The Russian has just 22 laps under his belt in a Formula 1 car, his running restricted by spinning into the gravel during his outing the in Silverstone young driver test. He has never raced beyond Formula 3/GP3 level and with a massive rule change facing grand prix racing in 2014, there will not be much time during pre-season testing for him to bed in.

But none of this is a compelling reason to conclude that Red Bull has necessarily got it wrong. Provided, of course, it gives Kvyat long enough at STR to mature. Realistically, given the lack of testing, that probably means three full seasons. And allowances have to be made for his youth. Without question, in the short-term, the results will not be as good as Antonio Felix da Costa\'s would in F1.

But Toro Rosso\'s mandate is, after all, to develop young drivers. The seat vacated by Daniel Ricciardo was always destined for one of its junior programme members, meaning realistically it was between Antonio Felix da Costa, Carlos Sainz Jr and Kvyat.
Kvyat\'s running in F1 machinery was restricted by this spin
Kvyat\'s running in F1 machinery was restricted by this spin LAT

Da Costa was the short-odds favourite heading into the season. His stellar form after being promoted to Formula Renault 3.5 last year, finishing just 23 points - less than a win\'s worth - behind champion Robin Frijns even though he missed the opening five races, meant he was expected to claim the title this year, especially after winning the Macau Grand Prix as well. But things have not gone to plan in 2013.

"If you had asked me last year at this time, I would have said 100 per cent da Costa," said Marko in September. "But we will carefully watch it..."

At that point, da Costa was fifth in the championship, 68 points behind McLaren junior Kevin Magnussen. In the six races that followed, he won twice and climbed to third in the standings. Decent, but not extraordinary, especially as he ended up 102 points off Magnussen and one of his wins came only thanks to the Dane\'s exclusion at Paul Ricard.

Then again, at the Hungaroring, he beat both Magnussen and Stoffel Vandoorne in a straight fight. In fact, on the two occasions when the top three in the championship went head-to-head on track, da Costa prevailed both there and at Monza. Clearly, he hadn\'t simply become a worse driver overnight.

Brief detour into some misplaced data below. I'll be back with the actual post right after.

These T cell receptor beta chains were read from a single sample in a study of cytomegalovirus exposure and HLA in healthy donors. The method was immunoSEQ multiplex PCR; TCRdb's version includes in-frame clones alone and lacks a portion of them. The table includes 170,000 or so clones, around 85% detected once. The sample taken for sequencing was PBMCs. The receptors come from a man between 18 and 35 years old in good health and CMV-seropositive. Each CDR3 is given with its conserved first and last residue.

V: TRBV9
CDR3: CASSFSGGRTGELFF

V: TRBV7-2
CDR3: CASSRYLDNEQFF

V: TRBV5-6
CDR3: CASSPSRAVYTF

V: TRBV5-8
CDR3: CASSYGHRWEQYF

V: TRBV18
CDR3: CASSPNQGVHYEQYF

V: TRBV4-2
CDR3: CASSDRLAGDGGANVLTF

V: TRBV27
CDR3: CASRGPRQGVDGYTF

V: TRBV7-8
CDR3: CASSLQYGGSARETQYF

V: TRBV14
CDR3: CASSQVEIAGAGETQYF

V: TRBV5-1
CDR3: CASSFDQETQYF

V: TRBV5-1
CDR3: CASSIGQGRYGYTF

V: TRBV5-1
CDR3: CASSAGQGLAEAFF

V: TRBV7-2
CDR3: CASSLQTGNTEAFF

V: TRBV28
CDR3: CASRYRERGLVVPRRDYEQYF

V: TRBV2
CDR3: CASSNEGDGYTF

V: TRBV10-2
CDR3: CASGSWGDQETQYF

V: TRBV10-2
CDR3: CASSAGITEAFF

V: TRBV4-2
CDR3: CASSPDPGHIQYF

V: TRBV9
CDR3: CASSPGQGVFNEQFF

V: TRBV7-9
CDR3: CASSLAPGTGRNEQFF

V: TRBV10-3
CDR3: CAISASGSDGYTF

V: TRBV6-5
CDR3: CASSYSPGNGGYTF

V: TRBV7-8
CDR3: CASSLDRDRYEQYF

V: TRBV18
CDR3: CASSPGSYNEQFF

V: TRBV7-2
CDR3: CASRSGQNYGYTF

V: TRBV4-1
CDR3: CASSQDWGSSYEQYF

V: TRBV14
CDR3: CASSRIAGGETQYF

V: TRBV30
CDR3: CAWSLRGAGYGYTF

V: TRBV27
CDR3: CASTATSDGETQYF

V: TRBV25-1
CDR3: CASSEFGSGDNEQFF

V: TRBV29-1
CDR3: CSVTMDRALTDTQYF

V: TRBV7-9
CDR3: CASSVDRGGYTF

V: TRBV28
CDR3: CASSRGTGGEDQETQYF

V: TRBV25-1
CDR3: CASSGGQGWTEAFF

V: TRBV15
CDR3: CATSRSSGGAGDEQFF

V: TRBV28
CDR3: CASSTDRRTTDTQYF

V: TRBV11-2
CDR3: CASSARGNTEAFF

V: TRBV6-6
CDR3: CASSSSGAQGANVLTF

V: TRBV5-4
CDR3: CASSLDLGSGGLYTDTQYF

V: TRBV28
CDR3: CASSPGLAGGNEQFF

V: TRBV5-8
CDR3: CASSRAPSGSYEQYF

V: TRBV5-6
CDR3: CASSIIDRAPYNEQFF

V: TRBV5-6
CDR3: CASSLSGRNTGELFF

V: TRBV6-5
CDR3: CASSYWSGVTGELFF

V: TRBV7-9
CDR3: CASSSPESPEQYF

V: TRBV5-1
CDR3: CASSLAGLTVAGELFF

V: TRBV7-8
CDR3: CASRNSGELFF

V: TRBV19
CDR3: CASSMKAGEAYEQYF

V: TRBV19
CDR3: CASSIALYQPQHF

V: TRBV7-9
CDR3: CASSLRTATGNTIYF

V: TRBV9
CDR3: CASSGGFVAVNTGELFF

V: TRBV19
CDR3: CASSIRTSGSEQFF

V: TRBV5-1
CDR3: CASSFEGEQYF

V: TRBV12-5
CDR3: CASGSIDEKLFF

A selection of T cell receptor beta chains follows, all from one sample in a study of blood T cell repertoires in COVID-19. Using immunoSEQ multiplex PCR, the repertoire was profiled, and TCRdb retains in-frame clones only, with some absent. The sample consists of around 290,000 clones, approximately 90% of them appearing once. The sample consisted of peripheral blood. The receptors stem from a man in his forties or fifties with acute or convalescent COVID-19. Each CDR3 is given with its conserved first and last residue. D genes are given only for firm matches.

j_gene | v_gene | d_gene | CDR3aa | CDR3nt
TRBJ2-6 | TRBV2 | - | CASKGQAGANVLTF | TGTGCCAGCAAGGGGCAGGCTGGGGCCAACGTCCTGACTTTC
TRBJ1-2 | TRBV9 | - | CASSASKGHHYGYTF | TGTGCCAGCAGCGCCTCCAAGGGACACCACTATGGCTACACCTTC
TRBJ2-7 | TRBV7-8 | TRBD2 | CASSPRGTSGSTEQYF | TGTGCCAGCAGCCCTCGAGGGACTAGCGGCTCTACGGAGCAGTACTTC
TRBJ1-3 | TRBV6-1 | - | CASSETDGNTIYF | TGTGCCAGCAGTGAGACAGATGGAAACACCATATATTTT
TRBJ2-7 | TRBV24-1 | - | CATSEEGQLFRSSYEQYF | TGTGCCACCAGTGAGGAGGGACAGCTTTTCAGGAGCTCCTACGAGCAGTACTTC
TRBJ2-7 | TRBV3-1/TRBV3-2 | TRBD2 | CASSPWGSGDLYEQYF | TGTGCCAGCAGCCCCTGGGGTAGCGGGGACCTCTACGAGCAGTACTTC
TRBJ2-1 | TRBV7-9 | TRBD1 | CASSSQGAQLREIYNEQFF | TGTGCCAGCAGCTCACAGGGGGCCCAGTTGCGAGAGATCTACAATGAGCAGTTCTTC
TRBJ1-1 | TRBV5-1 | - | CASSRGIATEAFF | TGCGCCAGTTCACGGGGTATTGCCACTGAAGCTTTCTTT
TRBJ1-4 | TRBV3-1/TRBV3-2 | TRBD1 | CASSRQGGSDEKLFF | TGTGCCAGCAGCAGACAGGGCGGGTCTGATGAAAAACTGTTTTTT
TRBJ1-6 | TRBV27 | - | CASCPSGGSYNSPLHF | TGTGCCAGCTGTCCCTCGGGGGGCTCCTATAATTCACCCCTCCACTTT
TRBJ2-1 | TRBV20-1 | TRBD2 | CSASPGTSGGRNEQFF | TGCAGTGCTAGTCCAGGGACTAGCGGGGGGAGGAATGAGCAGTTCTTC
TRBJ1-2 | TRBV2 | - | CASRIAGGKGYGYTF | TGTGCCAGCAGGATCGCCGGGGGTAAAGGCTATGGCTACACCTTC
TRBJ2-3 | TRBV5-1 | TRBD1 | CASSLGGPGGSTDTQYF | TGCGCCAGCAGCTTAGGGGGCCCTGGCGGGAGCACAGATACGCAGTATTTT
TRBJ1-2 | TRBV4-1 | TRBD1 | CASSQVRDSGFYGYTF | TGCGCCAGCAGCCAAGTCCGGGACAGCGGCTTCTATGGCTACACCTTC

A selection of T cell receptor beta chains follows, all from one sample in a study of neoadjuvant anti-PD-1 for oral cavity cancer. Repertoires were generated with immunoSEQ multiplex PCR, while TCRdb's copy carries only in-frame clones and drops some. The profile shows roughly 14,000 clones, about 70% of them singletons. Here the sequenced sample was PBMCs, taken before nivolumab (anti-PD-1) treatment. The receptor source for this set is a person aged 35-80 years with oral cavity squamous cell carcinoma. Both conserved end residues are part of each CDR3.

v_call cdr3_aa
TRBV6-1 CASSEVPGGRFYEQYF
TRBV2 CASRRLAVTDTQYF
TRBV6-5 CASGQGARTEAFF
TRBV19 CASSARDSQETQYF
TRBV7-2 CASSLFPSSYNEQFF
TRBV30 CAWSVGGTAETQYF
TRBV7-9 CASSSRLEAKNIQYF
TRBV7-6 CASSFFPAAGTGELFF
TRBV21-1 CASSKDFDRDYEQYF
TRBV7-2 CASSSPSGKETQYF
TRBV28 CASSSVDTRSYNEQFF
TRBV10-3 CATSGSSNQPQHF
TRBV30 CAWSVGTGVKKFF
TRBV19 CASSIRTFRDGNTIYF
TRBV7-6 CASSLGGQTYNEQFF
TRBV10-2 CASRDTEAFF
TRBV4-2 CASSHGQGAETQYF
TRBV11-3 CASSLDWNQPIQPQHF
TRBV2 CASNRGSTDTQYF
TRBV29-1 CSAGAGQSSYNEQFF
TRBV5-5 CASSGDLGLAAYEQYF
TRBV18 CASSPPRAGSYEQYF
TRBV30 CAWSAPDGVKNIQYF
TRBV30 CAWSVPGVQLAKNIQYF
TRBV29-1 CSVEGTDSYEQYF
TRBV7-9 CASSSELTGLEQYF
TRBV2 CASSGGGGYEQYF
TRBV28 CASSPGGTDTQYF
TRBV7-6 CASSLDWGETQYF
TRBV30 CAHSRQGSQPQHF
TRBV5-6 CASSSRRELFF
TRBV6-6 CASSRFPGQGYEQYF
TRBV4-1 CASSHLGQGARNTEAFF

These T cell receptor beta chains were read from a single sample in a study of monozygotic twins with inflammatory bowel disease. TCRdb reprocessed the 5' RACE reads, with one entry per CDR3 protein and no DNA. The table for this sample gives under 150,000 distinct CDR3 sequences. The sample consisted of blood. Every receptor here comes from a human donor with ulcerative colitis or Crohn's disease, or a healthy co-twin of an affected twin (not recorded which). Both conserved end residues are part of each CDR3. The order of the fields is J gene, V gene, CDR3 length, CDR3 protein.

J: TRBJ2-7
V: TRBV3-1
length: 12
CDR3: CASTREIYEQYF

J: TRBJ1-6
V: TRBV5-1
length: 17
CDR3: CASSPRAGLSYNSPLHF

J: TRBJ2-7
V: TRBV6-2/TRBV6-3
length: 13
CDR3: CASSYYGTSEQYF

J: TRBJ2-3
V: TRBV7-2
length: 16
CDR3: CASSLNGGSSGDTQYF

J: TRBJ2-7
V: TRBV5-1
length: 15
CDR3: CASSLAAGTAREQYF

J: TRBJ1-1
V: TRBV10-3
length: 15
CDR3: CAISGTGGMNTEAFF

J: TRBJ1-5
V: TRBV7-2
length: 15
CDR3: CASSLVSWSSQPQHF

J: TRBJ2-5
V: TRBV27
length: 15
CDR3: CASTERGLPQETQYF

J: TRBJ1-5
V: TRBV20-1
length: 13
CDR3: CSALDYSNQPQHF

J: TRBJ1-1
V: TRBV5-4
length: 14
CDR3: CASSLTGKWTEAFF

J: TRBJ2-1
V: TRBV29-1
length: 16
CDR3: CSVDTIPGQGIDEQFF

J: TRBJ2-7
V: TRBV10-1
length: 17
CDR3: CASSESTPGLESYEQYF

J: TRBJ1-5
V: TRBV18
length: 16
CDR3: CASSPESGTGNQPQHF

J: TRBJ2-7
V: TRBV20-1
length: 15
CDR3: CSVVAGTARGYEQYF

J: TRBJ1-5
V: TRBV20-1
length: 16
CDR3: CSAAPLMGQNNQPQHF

While his high points were stellar, the Portuguese never built serious momentum. Events outside of his control in two of the first three races, a blowout while fighting for victory at Monza and running dry in qualifying at Aragon, relegating him to the back of the grid, put him on the back foot immediately.

Fundamentally, the dynamic of his season was transformed. He was playing catch-up and as history shows, that\'s a difficult game to win. To add insult to injury, his performance was compromised in last weekend\'s Barcelona finale thanks to assembly errors.

But it would be wrong to excuse da Costa from all responsibility, and to his credit the man himself has made no effort to do so. At times, he pushed too hard while trying to close the gap. He admitted to being disappointed with set-up mistakes in Monaco and his own driving during a difficult weekend at Spa.
Da Costa looked like favourite for the seat
Da Costa looked like favourite for the seat

He spent a significant amount of time with Marko at the Austrian round at Red Bull\'s own Spielberg circuit and, while the man who would be deciding his destiny was convinced that da Costa\'s season had not been as bad as it appeared, an engine issue in race one and an electrical problem that left him stranded on the grid in the second served only to underscore that.

But still Marko had legitimate concerns. He would not accept it was all down to the car. This was not unreasonable, because it was the same Arden squad that da Costa had excelled in last year even though he had more than his fair share of problems over the season.

He was impressed by da Costa\'s attitude, the work ethic he exhibited, and it was clear that what happened in the final three rounds of the championship would be decisive. But despite the two victories, it wasn\'t enough.

That does not mean Red Bull was right to discard him, it is merely the background to the decision. There is no doubt da Costa has serious potential and his relationship with the energy drinks giant might not necessarily be over. But come the end of the season, Marko was wavering about da Costa.